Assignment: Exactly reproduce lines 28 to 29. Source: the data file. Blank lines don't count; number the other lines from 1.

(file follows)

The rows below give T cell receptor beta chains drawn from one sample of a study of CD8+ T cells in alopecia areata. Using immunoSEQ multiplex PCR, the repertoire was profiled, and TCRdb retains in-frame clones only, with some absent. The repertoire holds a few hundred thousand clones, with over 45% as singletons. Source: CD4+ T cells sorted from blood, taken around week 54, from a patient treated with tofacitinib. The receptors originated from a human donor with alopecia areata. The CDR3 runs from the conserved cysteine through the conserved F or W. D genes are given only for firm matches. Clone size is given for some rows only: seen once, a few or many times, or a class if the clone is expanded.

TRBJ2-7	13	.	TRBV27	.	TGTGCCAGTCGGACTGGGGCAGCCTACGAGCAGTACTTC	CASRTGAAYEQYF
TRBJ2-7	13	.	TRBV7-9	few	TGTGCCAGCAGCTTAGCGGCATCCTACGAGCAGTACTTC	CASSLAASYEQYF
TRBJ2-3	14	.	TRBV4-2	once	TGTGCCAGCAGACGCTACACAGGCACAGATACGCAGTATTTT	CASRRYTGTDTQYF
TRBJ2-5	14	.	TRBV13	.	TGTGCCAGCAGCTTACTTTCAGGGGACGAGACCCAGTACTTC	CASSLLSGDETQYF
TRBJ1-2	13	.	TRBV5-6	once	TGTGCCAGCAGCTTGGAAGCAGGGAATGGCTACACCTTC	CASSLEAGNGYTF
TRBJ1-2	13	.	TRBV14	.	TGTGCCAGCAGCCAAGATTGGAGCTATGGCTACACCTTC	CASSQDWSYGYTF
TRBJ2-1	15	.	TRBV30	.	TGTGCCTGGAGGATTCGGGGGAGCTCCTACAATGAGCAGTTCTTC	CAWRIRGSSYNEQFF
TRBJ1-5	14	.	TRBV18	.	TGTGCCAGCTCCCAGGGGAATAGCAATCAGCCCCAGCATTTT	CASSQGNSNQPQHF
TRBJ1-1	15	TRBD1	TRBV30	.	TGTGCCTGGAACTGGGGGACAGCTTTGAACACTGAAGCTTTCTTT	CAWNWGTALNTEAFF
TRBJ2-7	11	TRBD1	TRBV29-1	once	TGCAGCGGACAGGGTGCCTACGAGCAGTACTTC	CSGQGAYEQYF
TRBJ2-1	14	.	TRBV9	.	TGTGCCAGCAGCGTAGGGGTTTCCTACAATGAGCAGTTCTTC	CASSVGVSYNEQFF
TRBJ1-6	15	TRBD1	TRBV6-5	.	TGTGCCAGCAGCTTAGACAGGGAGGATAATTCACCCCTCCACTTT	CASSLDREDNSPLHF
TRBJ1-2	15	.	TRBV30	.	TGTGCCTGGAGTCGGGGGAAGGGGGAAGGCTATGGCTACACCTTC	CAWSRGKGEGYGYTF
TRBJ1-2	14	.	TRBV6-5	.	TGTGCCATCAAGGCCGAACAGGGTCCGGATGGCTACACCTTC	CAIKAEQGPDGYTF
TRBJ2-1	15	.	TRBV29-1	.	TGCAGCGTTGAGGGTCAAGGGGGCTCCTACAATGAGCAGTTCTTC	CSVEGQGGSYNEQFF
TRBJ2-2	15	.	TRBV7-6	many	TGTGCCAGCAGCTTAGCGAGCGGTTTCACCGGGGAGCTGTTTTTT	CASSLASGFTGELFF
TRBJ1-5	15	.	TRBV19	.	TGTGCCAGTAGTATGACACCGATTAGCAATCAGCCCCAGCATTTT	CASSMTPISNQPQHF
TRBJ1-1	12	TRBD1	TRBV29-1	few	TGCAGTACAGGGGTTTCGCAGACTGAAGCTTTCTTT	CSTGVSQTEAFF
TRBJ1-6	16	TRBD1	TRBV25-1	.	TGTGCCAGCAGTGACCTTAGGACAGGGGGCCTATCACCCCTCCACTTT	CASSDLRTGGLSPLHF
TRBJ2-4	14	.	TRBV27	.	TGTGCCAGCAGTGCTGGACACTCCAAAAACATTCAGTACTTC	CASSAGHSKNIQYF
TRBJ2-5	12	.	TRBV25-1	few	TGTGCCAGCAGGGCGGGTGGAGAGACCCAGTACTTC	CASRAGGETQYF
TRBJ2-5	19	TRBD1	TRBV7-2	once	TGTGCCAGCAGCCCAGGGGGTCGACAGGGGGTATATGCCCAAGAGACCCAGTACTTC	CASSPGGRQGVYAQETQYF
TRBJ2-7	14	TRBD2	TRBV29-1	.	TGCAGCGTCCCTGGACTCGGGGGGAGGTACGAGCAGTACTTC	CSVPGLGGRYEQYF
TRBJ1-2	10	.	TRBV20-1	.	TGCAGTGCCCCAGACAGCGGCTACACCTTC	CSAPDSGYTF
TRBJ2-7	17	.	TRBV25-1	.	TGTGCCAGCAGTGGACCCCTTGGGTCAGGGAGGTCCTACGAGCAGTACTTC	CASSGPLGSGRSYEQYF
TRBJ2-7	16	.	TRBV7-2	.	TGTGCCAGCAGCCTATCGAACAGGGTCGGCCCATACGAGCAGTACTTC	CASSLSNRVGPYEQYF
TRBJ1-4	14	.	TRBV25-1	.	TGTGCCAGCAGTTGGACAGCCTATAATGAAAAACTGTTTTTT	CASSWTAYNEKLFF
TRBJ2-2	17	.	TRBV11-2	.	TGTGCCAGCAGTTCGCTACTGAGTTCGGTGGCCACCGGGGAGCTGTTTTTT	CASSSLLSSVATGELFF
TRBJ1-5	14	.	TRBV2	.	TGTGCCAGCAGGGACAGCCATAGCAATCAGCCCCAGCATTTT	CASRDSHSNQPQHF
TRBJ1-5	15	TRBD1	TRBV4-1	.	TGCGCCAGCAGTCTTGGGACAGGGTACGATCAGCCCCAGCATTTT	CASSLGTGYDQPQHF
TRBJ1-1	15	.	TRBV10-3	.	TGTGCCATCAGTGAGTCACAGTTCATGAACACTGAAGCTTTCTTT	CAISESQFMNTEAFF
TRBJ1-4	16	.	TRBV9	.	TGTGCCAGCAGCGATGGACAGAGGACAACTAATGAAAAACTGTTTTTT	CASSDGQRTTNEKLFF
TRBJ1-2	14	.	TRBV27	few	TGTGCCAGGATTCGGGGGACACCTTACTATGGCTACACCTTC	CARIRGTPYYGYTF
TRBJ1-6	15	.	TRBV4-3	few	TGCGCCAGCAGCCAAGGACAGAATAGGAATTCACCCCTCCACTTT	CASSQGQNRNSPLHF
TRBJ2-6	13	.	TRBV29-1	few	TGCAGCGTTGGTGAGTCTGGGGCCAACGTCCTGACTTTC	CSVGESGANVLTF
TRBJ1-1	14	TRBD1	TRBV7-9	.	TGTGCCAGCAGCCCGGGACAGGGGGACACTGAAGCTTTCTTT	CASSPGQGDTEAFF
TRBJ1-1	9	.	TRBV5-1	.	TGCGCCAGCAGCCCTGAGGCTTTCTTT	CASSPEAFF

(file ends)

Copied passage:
TRBJ1-4	14	.	TRBV25-1	.	TGTGCCAGCAGTTGGACAGCCTATAATGAAAAACTGTTTTTT	CASSWTAYNEKLFF
TRBJ2-2	17	.	TRBV11-2	.	TGTGCCAGCAGTTCGCTACTGAGTTCGGTGGCCACCGGGGAGCTGTTTTTT	CASSSLLSSVATGELFF